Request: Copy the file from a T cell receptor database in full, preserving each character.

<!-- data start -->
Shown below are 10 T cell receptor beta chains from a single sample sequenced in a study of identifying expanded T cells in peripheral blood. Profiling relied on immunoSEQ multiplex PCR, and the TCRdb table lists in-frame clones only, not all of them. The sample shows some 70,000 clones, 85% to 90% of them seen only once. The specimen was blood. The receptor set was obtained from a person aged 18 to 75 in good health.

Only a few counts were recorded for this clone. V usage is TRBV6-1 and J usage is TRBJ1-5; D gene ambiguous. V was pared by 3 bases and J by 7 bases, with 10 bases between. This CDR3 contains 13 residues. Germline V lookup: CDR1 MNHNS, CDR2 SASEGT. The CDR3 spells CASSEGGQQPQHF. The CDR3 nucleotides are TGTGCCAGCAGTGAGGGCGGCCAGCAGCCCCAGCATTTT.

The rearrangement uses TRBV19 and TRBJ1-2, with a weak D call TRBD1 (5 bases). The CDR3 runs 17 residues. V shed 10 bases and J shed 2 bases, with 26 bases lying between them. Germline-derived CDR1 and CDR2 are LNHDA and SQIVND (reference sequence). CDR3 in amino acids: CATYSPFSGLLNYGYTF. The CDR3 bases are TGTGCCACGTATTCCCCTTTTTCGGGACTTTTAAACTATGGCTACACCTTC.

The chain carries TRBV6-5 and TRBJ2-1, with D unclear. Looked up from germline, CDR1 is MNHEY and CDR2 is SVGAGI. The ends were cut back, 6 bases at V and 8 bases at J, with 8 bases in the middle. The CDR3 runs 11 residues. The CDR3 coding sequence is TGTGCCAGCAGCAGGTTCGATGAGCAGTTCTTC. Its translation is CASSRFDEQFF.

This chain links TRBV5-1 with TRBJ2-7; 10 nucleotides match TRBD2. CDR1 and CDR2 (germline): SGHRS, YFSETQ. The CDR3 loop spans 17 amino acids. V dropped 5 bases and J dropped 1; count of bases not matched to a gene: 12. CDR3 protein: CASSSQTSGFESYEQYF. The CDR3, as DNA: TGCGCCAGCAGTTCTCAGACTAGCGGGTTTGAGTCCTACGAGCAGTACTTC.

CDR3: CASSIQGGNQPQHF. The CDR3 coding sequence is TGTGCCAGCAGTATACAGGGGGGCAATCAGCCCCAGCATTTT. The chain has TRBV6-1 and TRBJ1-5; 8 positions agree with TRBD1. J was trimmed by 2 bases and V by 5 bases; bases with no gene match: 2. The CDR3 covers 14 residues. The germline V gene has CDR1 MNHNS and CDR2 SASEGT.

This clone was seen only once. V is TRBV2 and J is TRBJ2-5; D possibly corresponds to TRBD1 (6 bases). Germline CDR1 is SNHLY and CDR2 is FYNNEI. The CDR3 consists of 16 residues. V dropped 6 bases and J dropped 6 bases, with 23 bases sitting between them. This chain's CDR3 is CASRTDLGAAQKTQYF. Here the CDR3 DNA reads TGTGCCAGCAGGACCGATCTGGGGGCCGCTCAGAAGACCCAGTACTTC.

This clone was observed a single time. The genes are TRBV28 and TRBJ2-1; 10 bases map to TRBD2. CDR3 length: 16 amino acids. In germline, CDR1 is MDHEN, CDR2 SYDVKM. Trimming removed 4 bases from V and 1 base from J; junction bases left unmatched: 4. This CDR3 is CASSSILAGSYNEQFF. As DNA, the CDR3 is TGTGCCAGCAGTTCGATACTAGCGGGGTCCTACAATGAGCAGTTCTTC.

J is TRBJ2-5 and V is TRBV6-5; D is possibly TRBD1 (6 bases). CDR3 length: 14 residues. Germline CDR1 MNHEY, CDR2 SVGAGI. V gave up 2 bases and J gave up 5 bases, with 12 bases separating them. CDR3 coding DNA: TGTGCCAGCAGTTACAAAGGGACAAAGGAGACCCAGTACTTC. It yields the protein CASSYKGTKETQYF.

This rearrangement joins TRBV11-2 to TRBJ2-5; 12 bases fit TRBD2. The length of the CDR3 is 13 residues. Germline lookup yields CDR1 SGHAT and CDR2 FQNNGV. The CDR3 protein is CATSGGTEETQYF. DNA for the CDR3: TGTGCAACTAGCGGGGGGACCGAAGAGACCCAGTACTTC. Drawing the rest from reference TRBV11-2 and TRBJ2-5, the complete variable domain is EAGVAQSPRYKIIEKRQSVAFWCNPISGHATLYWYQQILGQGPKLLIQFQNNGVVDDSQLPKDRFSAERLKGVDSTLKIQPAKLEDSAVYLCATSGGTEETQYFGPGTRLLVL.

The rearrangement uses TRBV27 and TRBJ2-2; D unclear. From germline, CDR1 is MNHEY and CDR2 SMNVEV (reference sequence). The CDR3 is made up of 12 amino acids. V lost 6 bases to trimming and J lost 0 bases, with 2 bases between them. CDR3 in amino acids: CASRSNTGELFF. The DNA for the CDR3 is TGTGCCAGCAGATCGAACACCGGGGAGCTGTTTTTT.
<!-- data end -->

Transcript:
Shown below are 10 T cell receptor beta chains from a single sample sequenced in a study of identifying expanded T cells in peripheral blood. Profiling relied on immunoSEQ multiplex PCR, and the TCRdb table lists in-frame clones only, not all of them. The sample shows some 70,000 clones, 85% to 90% of them seen only once. The specimen was blood. The receptor set was obtained from a person aged 18 to 75 in good health.

Only a few counts were recorded for this clone. V usage is TRBV6-1 and J usage is TRBJ1-5; D gene ambiguous. V was pared by 3 bases and J by 7 bases, with 10 bases between. This CDR3 contains 13 residues. Germline V lookup: CDR1 MNHNS, CDR2 SASEGT. The CDR3 spells CASSEGGQQPQHF. The CDR3 nucleotides are TGTGCCAGCAGTGAGGGCGGCCAGCAGCCCCAGCATTTT.

The rearrangement uses TRBV19 and TRBJ1-2, with a weak D call TRBD1 (5 bases). The CDR3 runs 17 residues. V shed 10 bases and J shed 2 bases, with 26 bases lying between them. Germline-derived CDR1 and CDR2 are LNHDA and SQIVND (reference sequence). CDR3 in amino acids: CATYSPFSGLLNYGYTF. The CDR3 bases are TGTGCCACGTATTCCCCTTTTTCGGGACTTTTAAACTATGGCTACACCTTC.

The chain carries TRBV6-5 and TRBJ2-1, with D unclear. Looked up from germline, CDR1 is MNHEY and CDR2 is SVGAGI. The ends were cut back, 6 bases at V and 8 bases at J, with 8 bases in the middle. The CDR3 runs 11 residues. The CDR3 coding sequence is TGTGCCAGCAGCAGGTTCGATGAGCAGTTCTTC. Its translation is CASSRFDEQFF.

This chain links TRBV5-1 with TRBJ2-7; 10 nucleotides match TRBD2. CDR1 and CDR2 (germline): SGHRS, YFSETQ. The CDR3 loop spans 17 amino acids. V dropped 5 bases and J dropped 1; count of bases not matched to a gene: 12. CDR3 protein: CASSSQTSGFESYEQYF. The CDR3, as DNA: TGCGCCAGCAGTTCTCAGACTAGCGGGTTTGAGTCCTACGAGCAGTACTTC.

CDR3: CASSIQGGNQPQHF. The CDR3 coding sequence is TGTGCCAGCAGTATACAGGGGGGCAATCAGCCCCAGCATTTT. The chain has TRBV6-1 and TRBJ1-5; 8 positions agree with TRBD1. J was trimmed by 2 bases and V by 5 bases; bases with no gene match: 2. The CDR3 covers 14 residues. The germline V gene has CDR1 MNHNS and CDR2 SASEGT.

This clone was seen only once. V is TRBV2 and J is TRBJ2-5; D possibly corresponds to TRBD1 (6 bases). Germline CDR1 is SNHLY and CDR2 is FYNNEI. The CDR3 consists of 16 residues. V dropped 6 bases and J dropped 6 bases, with 23 bases sitting between them. This chain's CDR3 is CASRTDLGAAQKTQYF. Here the CDR3 DNA reads TGTGCCAGCAGGACCGATCTGGGGGCCGCTCAGAAGACCCAGTACTTC.

This clone was observed a single time. The genes are TRBV28 and TRBJ2-1; 10 bases map to TRBD2. CDR3 length: 16 amino acids. In germline, CDR1 is MDHEN, CDR2 SYDVKM. Trimming removed 4 bases from V and 1 base from J; junction bases left unmatched: 4. This CDR3 is CASSSILAGSYNEQFF. As DNA, the CDR3 is TGTGCCAGCAGTTCGATACTAGCGGGGTCCTACAATGAGCAGTTCTTC.

J is TRBJ2-5 and V is TRBV6-5; D is possibly TRBD1 (6 bases). CDR3 length: 14 residues. Germline CDR1 MNHEY, CDR2 SVGAGI. V gave up 2 bases and J gave up 5 bases, with 12 bases separating them. CDR3 coding DNA: TGTGCCAGCAGTTACAAAGGGACAAAGGAGACCCAGTACTTC. It yields the protein CASSYKGTKETQYF.

This rearrangement joins TRBV11-2 to TRBJ2-5; 12 bases fit TRBD2. The length of the CDR3 is 13 residues. Germline lookup yields CDR1 SGHAT and CDR2 FQNNGV. The CDR3 protein is CATSGGTEETQYF. DNA for the CDR3: TGTGCAACTAGCGGGGGGACCGAAGAGACCCAGTACTTC. Drawing the rest from reference TRBV11-2 and TRBJ2-5, the complete variable domain is EAGVAQSPRYKIIEKRQSVAFWCNPISGHATLYWYQQILGQGPKLLIQFQNNGVVDDSQLPKDRFSAERLKGVDSTLKIQPAKLEDSAVYLCATSGGTEETQYFGPGTRLLVL.

The rearrangement uses TRBV27 and TRBJ2-2; D unclear. From germline, CDR1 is MNHEY and CDR2 SMNVEV (reference sequence). The CDR3 is made up of 12 amino acids. V lost 6 bases to trimming and J lost 0 bases, with 2 bases between them. CDR3 in amino acids: CASRSNTGELFF. The DNA for the CDR3 is TGTGCCAGCAGATCGAACACCGGGGAGCTGTTTTTT.